Why did I wait so long to see the Wenatchee Youth Circus?

The cast of performers in costume stands in the center ring at the beginning of the show. This year’s troupe of 50 to 70 members ranged in age from 8 months to 18 years. (Jim Russell photo)

The cast of performers in costume stands in the center ring at the beginning of the show. This year’s troupe of 50 to 70 members ranged in age from 8 months to 18 years. (Jim Russell photo)

 

By Jim Russell
Empire Press Correspondent

In August, after living here more than 13 years, curiosity finally drew me to the Wenatchee Youth Circus, billing itself as “The Biggest Little Circus in the World.” Their program says, “it is considered to be one of the four top nonprofessional troupes in the nation.” They’ve performed in front of two million people in the United States and Canada over their 63-year history.

Nevertheless, I expected to see youth stumbling through their routines as volunteers struggled to avoid delays that make adults bored and children lose interest. Boy, was I wrong. The Youth Circus is thoroughly entertaining and the developmental experience for the youth is tremendous.

Five wagons provided the background for the circus, stretched in front of nine stands of bleachers. Red and white banners streamed from tents and poles. There were tight wires and incline cables, high wires, trampolines, Roman ladders, a single trapeze, tumbling mats and a flying trapeze, which swung high above a huge landing net.

The bleachers filled up and right on time the young ring mistress in her top hat briefly welcomed us. Music blared from the speakers and costumed performers charged out with energy. The youth performed quickly and the Blue Crew, a group of volunteers and other circus performers, kept the set-ups on time.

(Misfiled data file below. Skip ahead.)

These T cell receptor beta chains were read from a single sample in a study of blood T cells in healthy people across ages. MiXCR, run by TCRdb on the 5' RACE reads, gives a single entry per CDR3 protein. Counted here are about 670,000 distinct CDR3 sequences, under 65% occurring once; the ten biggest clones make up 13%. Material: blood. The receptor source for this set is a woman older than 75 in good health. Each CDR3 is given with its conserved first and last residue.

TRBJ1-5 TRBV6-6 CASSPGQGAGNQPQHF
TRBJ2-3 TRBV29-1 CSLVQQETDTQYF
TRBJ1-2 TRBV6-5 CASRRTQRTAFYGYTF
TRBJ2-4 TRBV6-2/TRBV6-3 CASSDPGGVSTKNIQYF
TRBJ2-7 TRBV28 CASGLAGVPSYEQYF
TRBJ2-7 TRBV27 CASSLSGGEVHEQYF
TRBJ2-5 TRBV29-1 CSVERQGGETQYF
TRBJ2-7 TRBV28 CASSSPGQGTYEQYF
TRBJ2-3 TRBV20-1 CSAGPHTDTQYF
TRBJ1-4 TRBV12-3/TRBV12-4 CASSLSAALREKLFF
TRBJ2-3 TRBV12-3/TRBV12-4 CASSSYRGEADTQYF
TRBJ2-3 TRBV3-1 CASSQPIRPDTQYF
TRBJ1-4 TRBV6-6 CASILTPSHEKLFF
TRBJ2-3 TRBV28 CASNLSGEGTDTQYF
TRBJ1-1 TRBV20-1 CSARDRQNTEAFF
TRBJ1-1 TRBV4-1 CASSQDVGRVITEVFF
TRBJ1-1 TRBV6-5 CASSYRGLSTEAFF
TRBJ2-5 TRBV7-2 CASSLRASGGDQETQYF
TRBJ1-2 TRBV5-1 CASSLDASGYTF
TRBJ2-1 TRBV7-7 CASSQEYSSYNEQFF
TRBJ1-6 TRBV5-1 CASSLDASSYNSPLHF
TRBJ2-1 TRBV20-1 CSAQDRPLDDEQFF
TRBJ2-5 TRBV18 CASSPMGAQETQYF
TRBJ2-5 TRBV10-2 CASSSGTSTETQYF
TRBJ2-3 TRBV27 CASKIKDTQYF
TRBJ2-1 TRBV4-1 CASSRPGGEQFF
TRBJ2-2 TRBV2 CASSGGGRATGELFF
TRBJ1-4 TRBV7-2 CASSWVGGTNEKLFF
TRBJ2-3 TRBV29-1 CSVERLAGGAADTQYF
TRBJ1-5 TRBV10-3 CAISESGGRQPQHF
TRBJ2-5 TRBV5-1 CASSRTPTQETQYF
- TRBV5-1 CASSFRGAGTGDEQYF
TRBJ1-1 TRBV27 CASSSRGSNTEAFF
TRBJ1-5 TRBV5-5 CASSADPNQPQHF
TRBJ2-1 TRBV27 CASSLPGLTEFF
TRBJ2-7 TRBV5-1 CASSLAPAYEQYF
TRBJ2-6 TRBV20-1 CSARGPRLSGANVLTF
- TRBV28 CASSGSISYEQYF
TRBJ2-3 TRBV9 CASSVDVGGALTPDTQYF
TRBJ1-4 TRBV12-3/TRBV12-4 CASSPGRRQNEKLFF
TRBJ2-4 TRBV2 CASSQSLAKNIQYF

Performers scrambled up ropes and ladders, bounced off trampolines, walked large balls in front of the circus rings, flipped from teeterboards and juggled bowling pins, knives and flaming torches. The flying trapeze gymnasts soared through space to grab the wrists of their partners.

Performers, ranging in age from 8 months 18 years old, worked in groups. Whether they were tumbling across a trampoline or walking a tight wire, they all encouraged, protected and applauded each other. As soon as a performer finished, the right hand went up in salute to the audience along with a smile.

Even if a performer fell from a wire or missed their landing, they immediately stood with a smile, waving their right hand in salute to the audience. The salute told me the performer gave it their best. And they immediately scrambled back up that wire and did it better and gave us another salute.

Imagine the impact on younger performers who make a mistake and then hear their fellow performers, no matter how young or old, give them praise because they gave it their best. And they are committed to doing better and better because they see the older youth doing it better and better.

This has been going on for 63 years since Paul Pugh, a teacher and principal at Orchard Middle School, began a gymnastic club after school to keep youth busy in winter. His goal was for each member to be dedicated to always improving their performance. That salute is their promise they are continuously improving.

Glenna Brown, Youth Circus treasurer and a volunteer for many years, said the experience is extremely valuable for youth in the work world and school. “They have the ability to do teamwork, be supportive of other workers and be good employees and students.”

What a treat to be entertained by an outstanding organization, primarily run by volunteers, that teaches each performer to continuously become better by giving their best. What a gift Paul Pugh, or Guppo the Clown as he’s known in costume while performing with the youth, has created.

Shame on me for taking so long to see the Youth Circus. Next summer, make sure you see it, or see it again. It’s an amazing institution based in our community.

 

Trapeze performers Eathynn Geren and Zella Tyer are watched by Youth Circus Blue Crew members Tony Talbott, Martin Talbott, Brandon Brown, Will Tuthill and Kimberly Berreth. The Blue Crew, a group of volunteers and other performers from the circus, serve as spotters during aerial acts. (Jim Russell photo)

Trapeze performers Eathynn Geren and Zella Tyer are watched by Youth Circus Blue Crew members Tony Talbott, Martin Talbott, Brandon Brown, Will Tuthill and Kimberly Berreth. The Blue Crew, a group of volunteers and other performers from the circus, serve as spotters during aerial acts. (Jim Russell photo)

 

Paul Pugh. (Jim Russell photo)

Paul Pugh. (Jim Russell photo)